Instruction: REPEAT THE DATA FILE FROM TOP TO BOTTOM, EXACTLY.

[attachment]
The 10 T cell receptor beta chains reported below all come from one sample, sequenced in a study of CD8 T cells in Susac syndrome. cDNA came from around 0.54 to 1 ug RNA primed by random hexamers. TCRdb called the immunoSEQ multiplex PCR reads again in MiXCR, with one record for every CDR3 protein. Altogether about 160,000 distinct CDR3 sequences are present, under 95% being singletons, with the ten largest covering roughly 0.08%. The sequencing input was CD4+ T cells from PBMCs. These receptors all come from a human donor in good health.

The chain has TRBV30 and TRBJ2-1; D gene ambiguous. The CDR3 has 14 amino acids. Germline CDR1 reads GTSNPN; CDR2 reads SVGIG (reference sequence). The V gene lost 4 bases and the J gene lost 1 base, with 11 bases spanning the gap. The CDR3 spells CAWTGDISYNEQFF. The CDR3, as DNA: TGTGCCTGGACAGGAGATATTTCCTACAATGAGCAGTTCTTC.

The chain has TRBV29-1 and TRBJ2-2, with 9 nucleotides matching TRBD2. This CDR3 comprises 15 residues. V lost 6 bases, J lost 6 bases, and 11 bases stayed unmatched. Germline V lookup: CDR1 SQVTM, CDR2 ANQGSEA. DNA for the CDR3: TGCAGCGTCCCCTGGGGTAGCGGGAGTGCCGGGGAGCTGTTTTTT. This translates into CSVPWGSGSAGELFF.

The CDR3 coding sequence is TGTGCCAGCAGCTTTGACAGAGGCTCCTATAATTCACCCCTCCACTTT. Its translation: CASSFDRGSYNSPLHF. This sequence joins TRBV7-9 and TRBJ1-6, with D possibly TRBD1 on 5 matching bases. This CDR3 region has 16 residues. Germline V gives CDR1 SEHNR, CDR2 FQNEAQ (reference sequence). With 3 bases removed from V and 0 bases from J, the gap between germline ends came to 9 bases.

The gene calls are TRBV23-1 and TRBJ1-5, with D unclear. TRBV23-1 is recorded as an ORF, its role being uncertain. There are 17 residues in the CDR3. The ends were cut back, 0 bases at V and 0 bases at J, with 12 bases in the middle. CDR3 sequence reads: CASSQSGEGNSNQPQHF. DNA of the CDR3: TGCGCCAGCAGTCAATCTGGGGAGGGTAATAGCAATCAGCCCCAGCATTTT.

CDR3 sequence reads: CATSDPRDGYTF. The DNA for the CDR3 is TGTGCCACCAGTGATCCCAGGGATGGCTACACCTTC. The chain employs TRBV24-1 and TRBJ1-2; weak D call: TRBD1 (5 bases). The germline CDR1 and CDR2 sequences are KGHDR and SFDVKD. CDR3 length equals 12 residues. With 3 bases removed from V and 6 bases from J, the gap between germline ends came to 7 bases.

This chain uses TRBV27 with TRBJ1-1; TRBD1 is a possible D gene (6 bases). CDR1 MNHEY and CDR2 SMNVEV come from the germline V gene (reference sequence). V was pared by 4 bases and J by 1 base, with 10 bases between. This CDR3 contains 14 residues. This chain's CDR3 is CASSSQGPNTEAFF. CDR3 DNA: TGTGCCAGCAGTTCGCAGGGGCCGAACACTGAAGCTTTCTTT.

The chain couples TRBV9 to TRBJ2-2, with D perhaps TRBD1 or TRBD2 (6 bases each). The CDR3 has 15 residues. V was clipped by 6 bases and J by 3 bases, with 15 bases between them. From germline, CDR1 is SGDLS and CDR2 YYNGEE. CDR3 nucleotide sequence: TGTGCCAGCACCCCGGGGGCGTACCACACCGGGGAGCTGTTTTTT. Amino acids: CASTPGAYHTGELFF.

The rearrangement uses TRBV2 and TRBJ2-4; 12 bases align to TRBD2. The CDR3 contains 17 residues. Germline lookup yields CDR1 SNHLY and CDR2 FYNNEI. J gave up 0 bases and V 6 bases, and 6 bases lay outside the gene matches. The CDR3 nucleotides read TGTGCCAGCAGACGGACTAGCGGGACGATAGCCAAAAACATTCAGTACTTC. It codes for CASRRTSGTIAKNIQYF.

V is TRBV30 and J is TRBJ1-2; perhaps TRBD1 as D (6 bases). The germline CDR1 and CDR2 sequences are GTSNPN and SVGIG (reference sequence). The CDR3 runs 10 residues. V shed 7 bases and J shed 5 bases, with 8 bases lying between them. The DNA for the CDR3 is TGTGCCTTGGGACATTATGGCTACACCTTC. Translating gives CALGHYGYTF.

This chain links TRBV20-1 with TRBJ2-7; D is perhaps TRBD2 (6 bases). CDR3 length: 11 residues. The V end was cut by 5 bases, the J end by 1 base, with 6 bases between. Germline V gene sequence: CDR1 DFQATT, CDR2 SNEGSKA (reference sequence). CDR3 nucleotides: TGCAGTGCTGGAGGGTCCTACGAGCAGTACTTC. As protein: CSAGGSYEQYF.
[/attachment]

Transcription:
The 10 T cell receptor beta chains reported below all come from one sample, sequenced in a study of CD8 T cells in Susac syndrome. cDNA came from around 0.54 to 1 ug RNA primed by random hexamers. TCRdb called the immunoSEQ multiplex PCR reads again in MiXCR, with one record for every CDR3 protein. Altogether about 160,000 distinct CDR3 sequences are present, under 95% being singletons, with the ten largest covering roughly 0.08%. The sequencing input was CD4+ T cells from PBMCs. These receptors all come from a human donor in good health.

The chain has TRBV30 and TRBJ2-1; D gene ambiguous. The CDR3 has 14 amino acids. Germline CDR1 reads GTSNPN; CDR2 reads SVGIG (reference sequence). The V gene lost 4 bases and the J gene lost 1 base, with 11 bases spanning the gap. The CDR3 spells CAWTGDISYNEQFF. The CDR3, as DNA: TGTGCCTGGACAGGAGATATTTCCTACAATGAGCAGTTCTTC.

The chain has TRBV29-1 and TRBJ2-2, with 9 nucleotides matching TRBD2. This CDR3 comprises 15 residues. V lost 6 bases, J lost 6 bases, and 11 bases stayed unmatched. Germline V lookup: CDR1 SQVTM, CDR2 ANQGSEA. DNA for the CDR3: TGCAGCGTCCCCTGGGGTAGCGGGAGTGCCGGGGAGCTGTTTTTT. This translates into CSVPWGSGSAGELFF.

The CDR3 coding sequence is TGTGCCAGCAGCTTTGACAGAGGCTCCTATAATTCACCCCTCCACTTT. Its translation: CASSFDRGSYNSPLHF. This sequence joins TRBV7-9 and TRBJ1-6, with D possibly TRBD1 on 5 matching bases. This CDR3 region has 16 residues. Germline V gives CDR1 SEHNR, CDR2 FQNEAQ (reference sequence). With 3 bases removed from V and 0 bases from J, the gap between germline ends came to 9 bases.

The gene calls are TRBV23-1 and TRBJ1-5, with D unclear. TRBV23-1 is recorded as an ORF, its role being uncertain. There are 17 residues in the CDR3. The ends were cut back, 0 bases at V and 0 bases at J, with 12 bases in the middle. CDR3 sequence reads: CASSQSGEGNSNQPQHF. DNA of the CDR3: TGCGCCAGCAGTCAATCTGGGGAGGGTAATAGCAATCAGCCCCAGCATTTT.

CDR3 sequence reads: CATSDPRDGYTF. The DNA for the CDR3 is TGTGCCACCAGTGATCCCAGGGATGGCTACACCTTC. The chain employs TRBV24-1 and TRBJ1-2; weak D call: TRBD1 (5 bases). The germline CDR1 and CDR2 sequences are KGHDR and SFDVKD. CDR3 length equals 12 residues. With 3 bases removed from V and 6 bases from J, the gap between germline ends came to 7 bases.

This chain uses TRBV27 with TRBJ1-1; TRBD1 is a possible D gene (6 bases). CDR1 MNHEY and CDR2 SMNVEV come from the germline V gene (reference sequence). V was pared by 4 bases and J by 1 base, with 10 bases between. This CDR3 contains 14 residues. This chain's CDR3 is CASSSQGPNTEAFF. CDR3 DNA: TGTGCCAGCAGTTCGCAGGGGCCGAACACTGAAGCTTTCTTT.

The chain couples TRBV9 to TRBJ2-2, with D perhaps TRBD1 or TRBD2 (6 bases each). The CDR3 has 15 residues. V was clipped by 6 bases and J by 3 bases, with 15 bases between them. From germline, CDR1 is SGDLS and CDR2 YYNGEE. CDR3 nucleotide sequence: TGTGCCAGCACCCCGGGGGCGTACCACACCGGGGAGCTGTTTTTT. Amino acids: CASTPGAYHTGELFF.

The rearrangement uses TRBV2 and TRBJ2-4; 12 bases align to TRBD2. The CDR3 contains 17 residues. Germline lookup yields CDR1 SNHLY and CDR2 FYNNEI. J gave up 0 bases and V 6 bases, and 6 bases lay outside the gene matches. The CDR3 nucleotides read TGTGCCAGCAGACGGACTAGCGGGACGATAGCCAAAAACATTCAGTACTTC. It codes for CASRRTSGTIAKNIQYF.

V is TRBV30 and J is TRBJ1-2; perhaps TRBD1 as D (6 bases). The germline CDR1 and CDR2 sequences are GTSNPN and SVGIG (reference sequence). The CDR3 runs 10 residues. V shed 7 bases and J shed 5 bases, with 8 bases lying between them. The DNA for the CDR3 is TGTGCCTTGGGACATTATGGCTACACCTTC. Translating gives CALGHYGYTF.

This chain links TRBV20-1 with TRBJ2-7; D is perhaps TRBD2 (6 bases). CDR3 length: 11 residues. The V end was cut by 5 bases, the J end by 1 base, with 6 bases between. Germline V gene sequence: CDR1 DFQATT, CDR2 SNEGSKA (reference sequence). CDR3 nucleotides: TGCAGTGCTGGAGGGTCCTACGAGCAGTACTTC. As protein: CSAGGSYEQYF.